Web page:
Independent operators have the right to make decisions that, in comparison to those that the hiring company makes (or has the right to make), have a significant influence on their opportunity to make a profit or suffer a loss in doing the work.
Other applicable criteria
To determine what other applicable criteria suggest about the status of the person, decision-makers consider the paired statements that follow. None of these statements, on its own, leads to the determination of status. Before making a determination, decision-makers must consider each statement in reference to all other features of the work relationship.
|Continuing need for type of service||
|Hiring / supervising / paying assistants||
|Doing work on purchaser's premises||
|Oral and written reports||
|Right to sever relationship||
|Working for more than one firm at a time||
The decision-maker reaches a decision about the status of the person. When the criteria indicate the person has a separate business that is not integrated into the employer's business, then the person is an independent operator. If the decision-maker finds:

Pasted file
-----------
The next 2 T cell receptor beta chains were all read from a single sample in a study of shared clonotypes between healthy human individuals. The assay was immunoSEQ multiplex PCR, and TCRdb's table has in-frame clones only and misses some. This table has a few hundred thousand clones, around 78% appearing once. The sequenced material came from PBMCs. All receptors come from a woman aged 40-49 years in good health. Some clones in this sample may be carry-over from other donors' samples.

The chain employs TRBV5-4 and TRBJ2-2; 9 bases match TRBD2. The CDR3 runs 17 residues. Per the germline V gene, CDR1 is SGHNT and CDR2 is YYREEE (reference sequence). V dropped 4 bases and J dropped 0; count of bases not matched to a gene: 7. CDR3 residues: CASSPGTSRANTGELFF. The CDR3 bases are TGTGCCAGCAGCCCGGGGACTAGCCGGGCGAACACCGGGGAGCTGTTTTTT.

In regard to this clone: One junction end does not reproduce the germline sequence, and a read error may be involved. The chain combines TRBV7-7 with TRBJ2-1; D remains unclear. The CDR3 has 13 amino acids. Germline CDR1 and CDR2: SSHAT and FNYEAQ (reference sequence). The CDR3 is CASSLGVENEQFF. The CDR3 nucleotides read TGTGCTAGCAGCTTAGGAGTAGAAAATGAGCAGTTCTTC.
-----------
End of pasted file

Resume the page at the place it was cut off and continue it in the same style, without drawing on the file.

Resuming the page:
- that the person is subject to a high degree of control in doing the work, and
- that the decisions the person makes have an insignificant effect on the person's own opportunity to earn a profit or suffer a loss
the person is a worker and does not have a separate business, even if a review of "Other applicable criteria" suggests that some independence is afforded to the person in the relationship with the employer.
This policy applies to all decisions regarding worker or independent operator status made on or after March 1, 2021.
This document replaces 12-02-01, dated January 2, 2013.
This document was previously published as:
12-02-01 dated January 3, 2007
12-01-03 dated October 12, 2004
12-01-03 dated January 31, 2002
01-02-03 dated January 9, 1996.
Workplace Safety and Insurance Act, 1997, as amended
Sections 2(1), 11, 12, 12.1, 12.2
#2, April 6, 2021, Page 593